For the examination and treatment, it may be necessary for you to remove some of your outer clothes. This is so that it is possible to see the joint or area that needs attention, and also to assess the surrounding joints and muscles so that a full diagnosis and treatment plan can be formed.

If your condition is not one that can be helped by Osteopathy, or that would benefit more from another therapy, then you will be informed that this is the case.

Once a diagnosis has been reached, and discussed, the treatment can then be decided. Once again, you will be told what form this will take, and any questions that you may have will be answered.

Osteopaths use mainly just their hands to do a variety of techniques.

Treatment can range from soft tissue massage, to muscles and ligaments, articulation to joints, through to Osteopathic Manipulation, otherwise know as HVT, (High Velocity Thrust). This is often accompanied with a popping, or clicking noise.

The reasons for using these techniques will be explained to you, and any concerns that you may have will be addressed. If you really feel that you would rather not have any of the treatments, other options, if possible can then be looked at.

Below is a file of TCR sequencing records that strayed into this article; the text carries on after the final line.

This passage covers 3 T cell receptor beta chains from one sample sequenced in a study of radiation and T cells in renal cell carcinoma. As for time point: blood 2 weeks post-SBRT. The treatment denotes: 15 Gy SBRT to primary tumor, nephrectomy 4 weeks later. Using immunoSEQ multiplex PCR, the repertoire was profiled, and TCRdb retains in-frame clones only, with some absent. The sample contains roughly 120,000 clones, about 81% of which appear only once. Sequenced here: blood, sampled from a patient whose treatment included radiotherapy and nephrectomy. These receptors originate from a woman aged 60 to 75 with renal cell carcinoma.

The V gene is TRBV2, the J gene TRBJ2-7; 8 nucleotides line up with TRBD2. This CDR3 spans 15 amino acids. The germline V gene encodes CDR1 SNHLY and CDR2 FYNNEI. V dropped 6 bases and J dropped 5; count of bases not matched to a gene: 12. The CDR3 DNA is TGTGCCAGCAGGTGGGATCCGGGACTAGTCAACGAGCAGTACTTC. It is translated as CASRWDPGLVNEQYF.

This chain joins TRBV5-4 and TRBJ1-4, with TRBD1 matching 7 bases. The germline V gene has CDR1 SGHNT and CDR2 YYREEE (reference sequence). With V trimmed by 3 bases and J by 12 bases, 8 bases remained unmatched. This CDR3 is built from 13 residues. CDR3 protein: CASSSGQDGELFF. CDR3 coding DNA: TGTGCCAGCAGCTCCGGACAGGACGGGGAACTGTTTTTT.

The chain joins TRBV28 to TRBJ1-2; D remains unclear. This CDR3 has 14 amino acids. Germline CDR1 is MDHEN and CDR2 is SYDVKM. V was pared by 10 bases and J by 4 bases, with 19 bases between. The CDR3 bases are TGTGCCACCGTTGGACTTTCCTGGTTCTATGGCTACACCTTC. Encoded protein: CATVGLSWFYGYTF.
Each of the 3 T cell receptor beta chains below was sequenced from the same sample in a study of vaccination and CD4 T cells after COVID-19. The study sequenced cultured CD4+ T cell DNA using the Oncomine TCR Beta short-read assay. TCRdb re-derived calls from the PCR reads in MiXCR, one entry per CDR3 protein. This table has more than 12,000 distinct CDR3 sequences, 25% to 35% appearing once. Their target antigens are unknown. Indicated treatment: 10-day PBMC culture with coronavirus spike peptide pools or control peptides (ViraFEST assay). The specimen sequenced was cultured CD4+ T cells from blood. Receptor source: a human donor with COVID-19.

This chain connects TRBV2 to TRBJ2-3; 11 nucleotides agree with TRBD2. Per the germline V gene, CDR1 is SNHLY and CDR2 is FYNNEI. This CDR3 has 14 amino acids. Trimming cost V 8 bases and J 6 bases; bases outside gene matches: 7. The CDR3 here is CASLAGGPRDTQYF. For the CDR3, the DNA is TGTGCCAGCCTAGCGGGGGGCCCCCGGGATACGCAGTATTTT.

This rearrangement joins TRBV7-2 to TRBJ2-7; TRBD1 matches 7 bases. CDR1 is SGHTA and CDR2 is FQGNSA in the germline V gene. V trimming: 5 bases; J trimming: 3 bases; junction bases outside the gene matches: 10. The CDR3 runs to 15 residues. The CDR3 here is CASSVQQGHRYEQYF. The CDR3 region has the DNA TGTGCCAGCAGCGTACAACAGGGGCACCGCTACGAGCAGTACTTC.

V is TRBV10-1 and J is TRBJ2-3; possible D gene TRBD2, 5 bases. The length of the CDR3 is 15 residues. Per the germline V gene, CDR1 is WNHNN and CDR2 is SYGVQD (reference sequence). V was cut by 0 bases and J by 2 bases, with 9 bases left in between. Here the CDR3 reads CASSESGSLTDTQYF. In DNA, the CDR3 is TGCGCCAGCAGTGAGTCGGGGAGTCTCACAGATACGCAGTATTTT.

Any possible side effects, such as soreness or stiffness following on from the treatment will be discussed as well as any exercises that are appropriate. Other advice, such as using heat, ice, or both will be talked about. Sometimes, short term changes in life style will be touched upon. These may include whether or not to stop playing a particular sport, or to start some short of exercise, such as walking or swimming.

Sometimes it is necessary to include a slight change in diet to make sure that you are receiving all the correct nutrients, and enough water and fluids.

PRACTICING OSTEOPATHS now have to routinely take part in 30 hours of Continued Professional Development every year. This has come about after the introduction of The Osteopaths Act in 1993. This was introduced by, the General Osteopathic Council. All Osteopaths are regulated by the Council. It is their job to make sure that anyone who calls themselves an Osteopath is fully qualified, and is a competent practitioner.